Tuesday, December 13, 2011

PBL Ponderings - The Unsure Stage

I am now two and a half weeks into my PBL experiment. On one level, it is working wonderfully. I have watched my students become very self-reliant in their learning - sometimes I feel that I am bothering them when I ask for 15 minutes every other day in order to teach them some small piece of material that I think is best done as a class. Several of them have searched for and discovered new resources online and added them to the wiki for their classmates to benefit from. They are learning how to divide and conquer with their working partners so that they can efficiently finish the material on deadline. And, of course, I have not once had to tell them to get to work.
And yet - I am left to wonder to what degree they are actually learning the material. When I frontally taught this material over the past 10 years, I could be content in the knowledge that the information had been accurately conveyed and that the big picture view had been applied. I was able to make little side comments that would provide "bonus" knowledge, and class discussion was generally very fruitful in terms of broadening the scope of what the basic material conveyed.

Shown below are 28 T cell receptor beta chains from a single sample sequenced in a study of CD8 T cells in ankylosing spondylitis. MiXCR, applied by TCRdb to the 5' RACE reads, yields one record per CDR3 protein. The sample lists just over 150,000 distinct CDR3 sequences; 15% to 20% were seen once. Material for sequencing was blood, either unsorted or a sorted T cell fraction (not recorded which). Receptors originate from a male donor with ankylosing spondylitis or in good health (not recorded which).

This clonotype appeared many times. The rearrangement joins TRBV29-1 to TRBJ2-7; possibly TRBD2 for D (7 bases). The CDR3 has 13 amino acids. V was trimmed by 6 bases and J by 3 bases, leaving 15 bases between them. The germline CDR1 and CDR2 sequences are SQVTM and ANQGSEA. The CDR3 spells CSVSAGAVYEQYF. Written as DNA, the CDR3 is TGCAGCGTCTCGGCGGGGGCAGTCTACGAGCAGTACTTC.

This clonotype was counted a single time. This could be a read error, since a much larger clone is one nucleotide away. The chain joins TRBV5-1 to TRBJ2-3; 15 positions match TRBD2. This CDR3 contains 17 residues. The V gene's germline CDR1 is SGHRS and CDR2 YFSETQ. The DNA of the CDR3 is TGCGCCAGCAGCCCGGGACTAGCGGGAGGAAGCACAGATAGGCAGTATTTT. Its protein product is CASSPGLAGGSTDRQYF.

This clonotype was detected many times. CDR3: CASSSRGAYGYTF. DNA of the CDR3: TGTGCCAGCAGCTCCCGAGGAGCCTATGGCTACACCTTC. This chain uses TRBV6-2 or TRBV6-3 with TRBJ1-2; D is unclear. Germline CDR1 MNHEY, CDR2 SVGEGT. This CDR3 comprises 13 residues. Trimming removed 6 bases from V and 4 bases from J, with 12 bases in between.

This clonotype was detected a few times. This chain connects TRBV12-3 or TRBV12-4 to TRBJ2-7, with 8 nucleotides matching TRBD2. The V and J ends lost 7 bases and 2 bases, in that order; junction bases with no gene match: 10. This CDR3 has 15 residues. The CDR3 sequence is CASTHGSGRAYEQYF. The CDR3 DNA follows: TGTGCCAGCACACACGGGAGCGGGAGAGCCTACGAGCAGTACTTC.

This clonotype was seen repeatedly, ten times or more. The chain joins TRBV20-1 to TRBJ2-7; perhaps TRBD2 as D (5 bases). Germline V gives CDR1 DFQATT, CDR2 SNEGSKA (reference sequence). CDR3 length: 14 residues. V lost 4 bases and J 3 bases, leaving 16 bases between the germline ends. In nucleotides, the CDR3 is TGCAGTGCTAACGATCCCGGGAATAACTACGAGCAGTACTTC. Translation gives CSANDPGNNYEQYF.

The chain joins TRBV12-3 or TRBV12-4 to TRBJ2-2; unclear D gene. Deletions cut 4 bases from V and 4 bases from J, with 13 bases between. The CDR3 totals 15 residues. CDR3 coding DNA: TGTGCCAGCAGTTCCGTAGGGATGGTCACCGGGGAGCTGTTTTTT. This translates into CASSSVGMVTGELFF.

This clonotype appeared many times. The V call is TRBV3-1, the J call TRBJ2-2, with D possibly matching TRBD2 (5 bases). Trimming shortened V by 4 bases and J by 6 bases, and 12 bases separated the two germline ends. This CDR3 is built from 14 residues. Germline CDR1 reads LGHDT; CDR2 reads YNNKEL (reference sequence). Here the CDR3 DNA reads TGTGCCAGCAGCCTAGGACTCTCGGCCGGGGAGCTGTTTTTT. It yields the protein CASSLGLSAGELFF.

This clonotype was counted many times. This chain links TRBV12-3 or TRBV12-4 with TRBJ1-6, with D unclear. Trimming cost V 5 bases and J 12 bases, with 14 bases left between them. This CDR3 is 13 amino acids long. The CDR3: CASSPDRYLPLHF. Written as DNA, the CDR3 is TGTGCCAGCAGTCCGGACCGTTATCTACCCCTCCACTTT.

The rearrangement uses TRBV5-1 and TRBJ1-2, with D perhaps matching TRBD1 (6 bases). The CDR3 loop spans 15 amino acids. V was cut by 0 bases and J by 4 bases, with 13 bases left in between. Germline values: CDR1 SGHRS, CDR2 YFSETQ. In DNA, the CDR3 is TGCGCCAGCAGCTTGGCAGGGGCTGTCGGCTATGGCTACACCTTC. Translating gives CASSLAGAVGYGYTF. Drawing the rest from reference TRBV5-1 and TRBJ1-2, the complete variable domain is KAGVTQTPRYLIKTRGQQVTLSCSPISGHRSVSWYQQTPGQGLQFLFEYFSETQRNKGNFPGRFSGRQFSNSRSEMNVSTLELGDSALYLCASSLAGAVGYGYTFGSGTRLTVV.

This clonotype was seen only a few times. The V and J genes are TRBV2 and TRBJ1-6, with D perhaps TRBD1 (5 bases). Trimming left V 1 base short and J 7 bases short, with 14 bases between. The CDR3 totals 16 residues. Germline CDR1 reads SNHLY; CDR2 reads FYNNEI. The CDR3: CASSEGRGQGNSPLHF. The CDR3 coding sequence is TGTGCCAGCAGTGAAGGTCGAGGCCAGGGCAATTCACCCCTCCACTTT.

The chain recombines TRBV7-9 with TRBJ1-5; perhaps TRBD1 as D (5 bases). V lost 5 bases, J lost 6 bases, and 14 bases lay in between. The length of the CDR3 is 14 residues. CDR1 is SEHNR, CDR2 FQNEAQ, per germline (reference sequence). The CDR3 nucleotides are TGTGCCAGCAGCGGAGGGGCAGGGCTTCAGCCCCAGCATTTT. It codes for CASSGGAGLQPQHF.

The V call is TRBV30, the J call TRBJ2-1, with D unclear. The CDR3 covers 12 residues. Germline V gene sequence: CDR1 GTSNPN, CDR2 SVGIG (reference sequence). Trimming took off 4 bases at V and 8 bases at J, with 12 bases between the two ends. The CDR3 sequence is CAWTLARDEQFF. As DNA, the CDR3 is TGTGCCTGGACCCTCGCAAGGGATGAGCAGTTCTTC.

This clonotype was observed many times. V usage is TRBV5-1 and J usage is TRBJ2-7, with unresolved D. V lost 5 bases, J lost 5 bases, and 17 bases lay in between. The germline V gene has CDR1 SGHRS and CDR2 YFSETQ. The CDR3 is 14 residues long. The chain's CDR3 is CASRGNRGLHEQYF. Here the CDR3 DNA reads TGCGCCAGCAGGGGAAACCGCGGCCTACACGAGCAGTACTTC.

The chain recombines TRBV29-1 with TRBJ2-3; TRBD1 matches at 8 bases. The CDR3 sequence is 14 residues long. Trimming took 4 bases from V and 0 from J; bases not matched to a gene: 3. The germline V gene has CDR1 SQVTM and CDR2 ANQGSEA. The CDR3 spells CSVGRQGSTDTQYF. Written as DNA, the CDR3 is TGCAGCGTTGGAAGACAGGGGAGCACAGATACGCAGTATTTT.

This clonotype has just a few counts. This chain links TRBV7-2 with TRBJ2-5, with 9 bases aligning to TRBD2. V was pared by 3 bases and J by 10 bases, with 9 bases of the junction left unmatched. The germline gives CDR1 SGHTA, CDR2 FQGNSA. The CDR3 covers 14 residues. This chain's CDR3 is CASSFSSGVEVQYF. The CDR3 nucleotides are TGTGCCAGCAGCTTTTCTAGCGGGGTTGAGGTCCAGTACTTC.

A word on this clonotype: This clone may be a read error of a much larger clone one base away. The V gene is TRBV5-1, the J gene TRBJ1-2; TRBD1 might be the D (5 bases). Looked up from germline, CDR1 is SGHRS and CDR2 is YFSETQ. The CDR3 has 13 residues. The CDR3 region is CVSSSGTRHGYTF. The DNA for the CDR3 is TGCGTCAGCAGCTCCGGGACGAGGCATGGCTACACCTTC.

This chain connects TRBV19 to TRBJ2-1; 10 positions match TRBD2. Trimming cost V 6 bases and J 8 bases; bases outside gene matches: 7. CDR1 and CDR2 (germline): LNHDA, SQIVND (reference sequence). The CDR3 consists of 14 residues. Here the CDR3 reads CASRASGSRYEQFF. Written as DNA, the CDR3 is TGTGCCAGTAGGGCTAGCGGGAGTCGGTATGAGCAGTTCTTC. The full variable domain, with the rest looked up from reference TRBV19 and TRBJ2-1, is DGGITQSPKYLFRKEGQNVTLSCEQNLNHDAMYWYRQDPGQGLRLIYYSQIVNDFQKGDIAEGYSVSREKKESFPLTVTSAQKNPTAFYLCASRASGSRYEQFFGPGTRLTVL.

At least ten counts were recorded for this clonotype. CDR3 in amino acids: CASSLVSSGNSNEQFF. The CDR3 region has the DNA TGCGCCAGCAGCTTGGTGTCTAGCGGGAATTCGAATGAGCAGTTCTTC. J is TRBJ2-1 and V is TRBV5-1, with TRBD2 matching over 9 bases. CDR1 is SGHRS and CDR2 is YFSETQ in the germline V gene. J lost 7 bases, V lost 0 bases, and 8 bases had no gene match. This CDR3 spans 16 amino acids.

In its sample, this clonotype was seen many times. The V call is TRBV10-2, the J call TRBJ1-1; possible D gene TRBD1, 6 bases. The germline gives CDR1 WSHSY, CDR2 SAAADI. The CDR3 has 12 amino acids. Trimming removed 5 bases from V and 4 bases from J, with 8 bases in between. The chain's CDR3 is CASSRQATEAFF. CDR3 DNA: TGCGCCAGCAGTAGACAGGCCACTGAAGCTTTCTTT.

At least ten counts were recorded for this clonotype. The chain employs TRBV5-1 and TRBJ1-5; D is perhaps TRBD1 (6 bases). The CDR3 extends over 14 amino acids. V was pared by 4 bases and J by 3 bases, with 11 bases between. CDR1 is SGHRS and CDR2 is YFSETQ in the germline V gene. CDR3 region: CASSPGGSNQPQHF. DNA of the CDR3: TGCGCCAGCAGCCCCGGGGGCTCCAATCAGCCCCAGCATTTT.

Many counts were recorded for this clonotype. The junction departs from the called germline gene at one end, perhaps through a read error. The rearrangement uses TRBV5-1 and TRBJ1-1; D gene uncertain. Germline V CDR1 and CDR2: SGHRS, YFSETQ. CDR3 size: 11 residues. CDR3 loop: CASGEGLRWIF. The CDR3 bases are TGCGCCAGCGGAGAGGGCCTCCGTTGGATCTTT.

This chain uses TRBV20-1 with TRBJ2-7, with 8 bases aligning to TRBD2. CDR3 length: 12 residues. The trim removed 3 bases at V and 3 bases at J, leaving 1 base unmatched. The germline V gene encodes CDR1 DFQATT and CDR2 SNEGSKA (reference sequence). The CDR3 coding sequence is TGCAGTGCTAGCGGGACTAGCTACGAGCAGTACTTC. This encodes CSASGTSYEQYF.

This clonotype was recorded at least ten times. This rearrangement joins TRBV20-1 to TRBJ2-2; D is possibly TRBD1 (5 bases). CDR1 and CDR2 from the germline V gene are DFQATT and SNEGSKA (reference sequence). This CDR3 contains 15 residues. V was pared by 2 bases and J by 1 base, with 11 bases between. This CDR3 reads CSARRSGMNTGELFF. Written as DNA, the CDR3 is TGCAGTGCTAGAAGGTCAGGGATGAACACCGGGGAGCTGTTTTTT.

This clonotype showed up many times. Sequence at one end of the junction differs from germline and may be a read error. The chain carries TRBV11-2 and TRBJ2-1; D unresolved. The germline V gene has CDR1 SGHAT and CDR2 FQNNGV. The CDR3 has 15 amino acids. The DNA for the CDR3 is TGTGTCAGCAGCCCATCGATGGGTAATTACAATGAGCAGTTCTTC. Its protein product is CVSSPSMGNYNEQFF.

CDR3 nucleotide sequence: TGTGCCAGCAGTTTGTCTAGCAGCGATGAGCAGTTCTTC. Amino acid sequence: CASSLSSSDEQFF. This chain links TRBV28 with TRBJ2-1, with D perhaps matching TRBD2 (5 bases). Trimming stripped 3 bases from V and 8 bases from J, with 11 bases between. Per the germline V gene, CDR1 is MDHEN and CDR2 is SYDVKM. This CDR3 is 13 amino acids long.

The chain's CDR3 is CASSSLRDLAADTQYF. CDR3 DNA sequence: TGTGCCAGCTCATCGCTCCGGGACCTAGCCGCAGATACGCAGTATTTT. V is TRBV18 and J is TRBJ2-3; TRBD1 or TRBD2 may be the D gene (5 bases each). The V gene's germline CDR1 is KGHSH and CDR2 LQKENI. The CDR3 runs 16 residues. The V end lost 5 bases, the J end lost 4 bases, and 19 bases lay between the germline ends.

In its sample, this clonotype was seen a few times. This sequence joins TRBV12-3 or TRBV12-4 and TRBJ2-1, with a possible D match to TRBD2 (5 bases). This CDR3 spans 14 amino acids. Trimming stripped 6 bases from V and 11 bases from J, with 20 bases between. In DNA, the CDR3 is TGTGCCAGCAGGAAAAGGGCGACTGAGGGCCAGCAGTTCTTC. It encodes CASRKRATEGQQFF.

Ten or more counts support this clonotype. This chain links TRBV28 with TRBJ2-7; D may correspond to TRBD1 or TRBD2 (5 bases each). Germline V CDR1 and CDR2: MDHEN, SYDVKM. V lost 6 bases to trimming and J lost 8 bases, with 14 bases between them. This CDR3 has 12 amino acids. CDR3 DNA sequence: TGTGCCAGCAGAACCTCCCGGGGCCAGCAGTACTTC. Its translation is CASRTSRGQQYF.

Now, I am left to wonder about all of that. While I spend virtually every moment in the classroom answering questions, working with small groups to discuss finer points that they might pick up on, and helping to guide student learning in a much more precise and individualized fashion than I ever before did, I am holding my breath until the final projects to see what they have really learned.
Of course, all of this may just be my basic teacher ego speaking. In the past, I knew that the material had been properly taught, but I had no guarantees that it had been correctly learned. In fact, it was a near-sure thing that student unit assessments would be handed in with weak attempts to parrot back the phrases that I had uttered, but without a deeper understanding of what they meant. In theory, a PBL classroom environment should solve much of that - while I do not yet know if everything is being learned properly, I do know that everyone is learning - and that might be a far more valuable lesson and experience than whether or not they can explain the intricacies of the אשם שפחה חרופה to me in a project.
All will be answered soon - the learning ends this Friday, and projects are due next week. Included in next week's lesson plans is time for reflection as a class (a crucial component of PBL). As always, stay tuned.

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